It was next contended that the above finding Indicated in any event that the actual possession was of the plaintiff. I do not think that this also is correct. There was clear assertion by the defendant in his evidence before the court that he returned from Burma years ago and ever since he was in possession of the plot in suit. The above finding could, therefore, well, mean that the Munsif believed that the defendant was in Possession of the plot earlier through the plaintiff but since his return personally so.
6. It, however, further appears in this case that the applicant cannot succeed even if it be considered that he held the plot until he was dislocated by the defendant. The defendant contended that he had entrusted the plot to the applicant while proceeding to Burma under arrangement that he would hand over the produce etc, to his younger brother, Chotey Lal. This description by the defendant was believed by the learned Munsif and has not been disturbed here also. For the purposes of Section 7 (8?) and Section 9 of the Specific Relief Act the possession claimed by a party should be juridical possession. The possession of a servant or, for the matter of that, of a deputes or appointee for the benefit and on behalf of the master or the person deputing or appointing, is really the possession of the latter. The person in actual occupation, being a servant, deputee or appointee of another, holds the property for such other person. His occupation is the occupation of the master or the person deputing or appointing him. In Nritto Lall Matter v. Rajendra Narain Deb, ILR 22 Cal 562 (A), it was held:--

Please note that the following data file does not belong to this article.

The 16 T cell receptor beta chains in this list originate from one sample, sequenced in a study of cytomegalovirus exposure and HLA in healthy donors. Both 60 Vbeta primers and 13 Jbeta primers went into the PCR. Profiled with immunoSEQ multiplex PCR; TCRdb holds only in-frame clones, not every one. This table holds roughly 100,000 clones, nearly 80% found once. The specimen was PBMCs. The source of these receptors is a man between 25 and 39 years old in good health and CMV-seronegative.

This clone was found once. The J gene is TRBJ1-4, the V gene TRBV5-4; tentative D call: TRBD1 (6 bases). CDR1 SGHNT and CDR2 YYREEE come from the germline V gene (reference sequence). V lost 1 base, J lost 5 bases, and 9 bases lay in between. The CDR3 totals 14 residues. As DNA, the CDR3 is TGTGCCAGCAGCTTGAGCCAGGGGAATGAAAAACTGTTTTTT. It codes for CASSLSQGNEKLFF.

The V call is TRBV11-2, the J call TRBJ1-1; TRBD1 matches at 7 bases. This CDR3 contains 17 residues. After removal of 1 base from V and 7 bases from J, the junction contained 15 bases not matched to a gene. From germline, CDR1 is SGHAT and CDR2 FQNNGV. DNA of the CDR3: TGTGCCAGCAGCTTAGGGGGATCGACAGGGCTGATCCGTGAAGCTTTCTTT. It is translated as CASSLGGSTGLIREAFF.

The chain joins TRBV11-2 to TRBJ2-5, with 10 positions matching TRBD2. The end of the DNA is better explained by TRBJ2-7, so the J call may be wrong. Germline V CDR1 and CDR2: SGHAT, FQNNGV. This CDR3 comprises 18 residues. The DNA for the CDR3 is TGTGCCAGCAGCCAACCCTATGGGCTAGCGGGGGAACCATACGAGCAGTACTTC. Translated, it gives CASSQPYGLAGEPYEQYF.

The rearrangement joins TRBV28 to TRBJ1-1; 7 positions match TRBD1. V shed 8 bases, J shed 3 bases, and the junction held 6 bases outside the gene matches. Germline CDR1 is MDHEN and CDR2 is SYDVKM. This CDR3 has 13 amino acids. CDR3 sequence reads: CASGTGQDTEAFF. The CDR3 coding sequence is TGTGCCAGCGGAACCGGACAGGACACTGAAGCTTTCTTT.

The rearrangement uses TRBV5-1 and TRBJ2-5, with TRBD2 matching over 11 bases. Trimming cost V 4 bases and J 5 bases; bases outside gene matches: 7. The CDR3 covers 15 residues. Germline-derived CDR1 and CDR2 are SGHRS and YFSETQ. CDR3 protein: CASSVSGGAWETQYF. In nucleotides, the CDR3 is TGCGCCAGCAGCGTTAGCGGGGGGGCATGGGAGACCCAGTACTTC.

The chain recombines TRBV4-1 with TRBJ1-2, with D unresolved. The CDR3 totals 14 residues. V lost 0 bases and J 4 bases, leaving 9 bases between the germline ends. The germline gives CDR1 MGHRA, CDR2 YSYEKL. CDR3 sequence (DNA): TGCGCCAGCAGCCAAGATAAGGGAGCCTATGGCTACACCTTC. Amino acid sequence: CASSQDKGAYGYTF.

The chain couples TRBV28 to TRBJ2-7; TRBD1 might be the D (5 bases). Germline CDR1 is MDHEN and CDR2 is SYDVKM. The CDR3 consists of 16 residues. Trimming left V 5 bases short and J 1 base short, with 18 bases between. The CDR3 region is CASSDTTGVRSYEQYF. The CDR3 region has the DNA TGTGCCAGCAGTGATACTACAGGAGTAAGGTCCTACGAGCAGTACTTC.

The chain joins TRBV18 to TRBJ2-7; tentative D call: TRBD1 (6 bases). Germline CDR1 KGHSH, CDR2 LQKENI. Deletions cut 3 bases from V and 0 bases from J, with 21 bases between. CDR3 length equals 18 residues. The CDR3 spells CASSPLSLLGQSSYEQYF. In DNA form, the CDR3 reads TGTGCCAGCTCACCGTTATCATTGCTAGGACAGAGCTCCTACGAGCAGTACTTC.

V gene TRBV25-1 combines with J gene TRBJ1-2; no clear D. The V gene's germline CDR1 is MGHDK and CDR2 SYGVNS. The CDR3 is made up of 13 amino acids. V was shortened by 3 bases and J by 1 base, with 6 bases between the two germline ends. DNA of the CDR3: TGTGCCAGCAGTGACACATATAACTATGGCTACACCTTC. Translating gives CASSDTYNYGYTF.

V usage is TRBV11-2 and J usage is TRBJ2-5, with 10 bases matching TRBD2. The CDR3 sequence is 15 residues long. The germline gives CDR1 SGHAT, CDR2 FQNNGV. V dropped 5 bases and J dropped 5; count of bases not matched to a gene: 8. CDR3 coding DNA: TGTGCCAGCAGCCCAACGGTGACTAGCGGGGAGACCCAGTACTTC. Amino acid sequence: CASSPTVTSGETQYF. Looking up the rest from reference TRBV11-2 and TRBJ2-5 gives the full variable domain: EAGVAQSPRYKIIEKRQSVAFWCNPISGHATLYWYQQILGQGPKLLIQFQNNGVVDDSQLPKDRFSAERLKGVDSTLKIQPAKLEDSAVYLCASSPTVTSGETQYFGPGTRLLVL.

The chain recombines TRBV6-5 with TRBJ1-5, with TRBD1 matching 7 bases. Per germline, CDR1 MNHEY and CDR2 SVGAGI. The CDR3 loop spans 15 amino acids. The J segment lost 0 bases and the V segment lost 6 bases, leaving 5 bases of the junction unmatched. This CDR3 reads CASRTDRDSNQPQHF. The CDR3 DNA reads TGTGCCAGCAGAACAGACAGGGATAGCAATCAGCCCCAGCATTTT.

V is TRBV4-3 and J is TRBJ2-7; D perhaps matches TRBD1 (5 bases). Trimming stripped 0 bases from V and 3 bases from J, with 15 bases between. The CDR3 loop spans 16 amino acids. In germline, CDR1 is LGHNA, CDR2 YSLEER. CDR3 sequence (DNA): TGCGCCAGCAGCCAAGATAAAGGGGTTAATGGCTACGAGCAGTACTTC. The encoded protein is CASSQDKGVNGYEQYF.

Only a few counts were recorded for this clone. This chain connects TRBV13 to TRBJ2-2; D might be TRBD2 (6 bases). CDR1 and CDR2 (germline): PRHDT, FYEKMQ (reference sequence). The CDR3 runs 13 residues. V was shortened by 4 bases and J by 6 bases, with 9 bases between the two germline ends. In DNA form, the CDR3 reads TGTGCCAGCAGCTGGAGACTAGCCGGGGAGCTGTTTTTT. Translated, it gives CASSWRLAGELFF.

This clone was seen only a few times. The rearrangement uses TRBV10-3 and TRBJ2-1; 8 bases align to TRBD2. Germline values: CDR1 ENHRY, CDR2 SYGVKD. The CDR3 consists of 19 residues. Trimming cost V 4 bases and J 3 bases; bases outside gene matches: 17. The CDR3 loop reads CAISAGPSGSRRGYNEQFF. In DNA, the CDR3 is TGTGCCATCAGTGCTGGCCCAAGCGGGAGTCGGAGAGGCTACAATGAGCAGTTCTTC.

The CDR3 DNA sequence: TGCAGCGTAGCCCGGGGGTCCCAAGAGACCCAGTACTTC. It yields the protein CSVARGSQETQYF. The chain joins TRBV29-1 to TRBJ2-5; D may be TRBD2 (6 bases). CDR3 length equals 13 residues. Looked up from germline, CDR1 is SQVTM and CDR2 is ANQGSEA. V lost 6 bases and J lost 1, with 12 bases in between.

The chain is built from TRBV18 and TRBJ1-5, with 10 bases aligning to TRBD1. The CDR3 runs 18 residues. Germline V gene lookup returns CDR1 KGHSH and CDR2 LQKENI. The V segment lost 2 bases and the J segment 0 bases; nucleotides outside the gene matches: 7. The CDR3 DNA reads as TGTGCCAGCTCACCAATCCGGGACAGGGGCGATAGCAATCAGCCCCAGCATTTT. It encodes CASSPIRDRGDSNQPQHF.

'Where the plaintiff alleged that he was in possession of a certain room, as representing his father and uncle, who were alive but who were not parties to the suit, and that he had been dispossessed from such room within six months of the institution of the present suit his possession not being juridical possession did not entitle him to maintain a suit under Section 9 of the Specific Relief Act.'
7. The principle enunciated in this case will stand to the present facts also. I do not, therefore, think that even if the plaintiff was in occupation of the plot his occupation will be such possession as to entitle him to a remedy under Section 9 of the Specific Relief Act against a defendant for and on whose behalf he had been holding the plot.
8. In view of the above the application failsand is hereby dismissed with costs.